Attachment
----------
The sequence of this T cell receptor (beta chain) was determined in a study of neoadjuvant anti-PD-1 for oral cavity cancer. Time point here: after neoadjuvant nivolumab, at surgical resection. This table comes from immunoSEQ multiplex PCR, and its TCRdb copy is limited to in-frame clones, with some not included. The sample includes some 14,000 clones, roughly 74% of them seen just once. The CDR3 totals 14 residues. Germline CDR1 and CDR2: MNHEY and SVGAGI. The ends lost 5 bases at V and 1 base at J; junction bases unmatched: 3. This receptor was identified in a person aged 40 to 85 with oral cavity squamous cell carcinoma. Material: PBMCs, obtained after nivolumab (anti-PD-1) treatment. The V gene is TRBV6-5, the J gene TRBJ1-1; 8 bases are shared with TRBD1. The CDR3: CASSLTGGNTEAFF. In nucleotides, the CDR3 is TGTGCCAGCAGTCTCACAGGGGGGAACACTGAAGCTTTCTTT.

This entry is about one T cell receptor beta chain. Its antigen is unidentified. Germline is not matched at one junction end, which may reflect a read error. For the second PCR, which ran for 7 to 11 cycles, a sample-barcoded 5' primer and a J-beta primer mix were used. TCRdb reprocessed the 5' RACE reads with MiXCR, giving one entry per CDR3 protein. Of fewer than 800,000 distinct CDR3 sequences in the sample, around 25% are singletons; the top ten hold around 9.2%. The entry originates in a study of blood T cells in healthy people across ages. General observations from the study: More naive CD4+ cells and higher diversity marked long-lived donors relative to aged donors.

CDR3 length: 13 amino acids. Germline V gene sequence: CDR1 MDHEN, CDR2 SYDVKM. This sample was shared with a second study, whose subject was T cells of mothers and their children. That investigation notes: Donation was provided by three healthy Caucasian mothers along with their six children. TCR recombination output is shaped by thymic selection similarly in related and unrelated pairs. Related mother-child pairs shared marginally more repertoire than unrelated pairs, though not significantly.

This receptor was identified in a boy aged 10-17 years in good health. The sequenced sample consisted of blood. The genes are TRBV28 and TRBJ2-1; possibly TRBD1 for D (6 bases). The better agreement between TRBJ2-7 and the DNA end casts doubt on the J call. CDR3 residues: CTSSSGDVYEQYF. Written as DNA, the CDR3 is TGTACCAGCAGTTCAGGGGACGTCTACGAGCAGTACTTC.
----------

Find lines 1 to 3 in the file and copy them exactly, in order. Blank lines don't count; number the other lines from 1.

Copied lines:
The sequence of this T cell receptor (beta chain) was determined in a study of neoadjuvant anti-PD-1 for oral cavity cancer. Time point here: after neoadjuvant nivolumab, at surgical resection. This table comes from immunoSEQ multiplex PCR, and its TCRdb copy is limited to in-frame clones, with some not included. The sample includes some 14,000 clones, roughly 74% of them seen just once. The CDR3 totals 14 residues. Germline CDR1 and CDR2: MNHEY and SVGAGI. The ends lost 5 bases at V and 1 base at J; junction bases unmatched: 3. This receptor was identified in a person aged 40 to 85 with oral cavity squamous cell carcinoma. Material: PBMCs, obtained after nivolumab (anti-PD-1) treatment. The V gene is TRBV6-5, the J gene TRBJ1-1; 8 bases are shared with TRBD1. The CDR3: CASSLTGGNTEAFF. In nucleotides, the CDR3 is TGTGCCAGCAGTCTCACAGGGGGGAACACTGAAGCTTTCTTT.

This entry is about one T cell receptor beta chain. Its antigen is unidentified. Germline is not matched at one junction end, which may reflect a read error. For the second PCR, which ran for 7 to 11 cycles, a sample-barcoded 5' primer and a J-beta primer mix were used. TCRdb reprocessed the 5' RACE reads with MiXCR, giving one entry per CDR3 protein. Of fewer than 800,000 distinct CDR3 sequences in the sample, around 25% are singletons; the top ten hold around 9.2%. The entry originates in a study of blood T cells in healthy people across ages. General observations from the study: More naive CD4+ cells and higher diversity marked long-lived donors relative to aged donors.

CDR3 length: 13 amino acids. Germline V gene sequence: CDR1 MDHEN, CDR2 SYDVKM. This sample was shared with a second study, whose subject was T cells of mothers and their children. That investigation notes: Donation was provided by three healthy Caucasian mothers along with their six children. TCR recombination output is shaped by thymic selection similarly in related and unrelated pairs. Related mother-child pairs shared marginally more repertoire than unrelated pairs, though not significantly.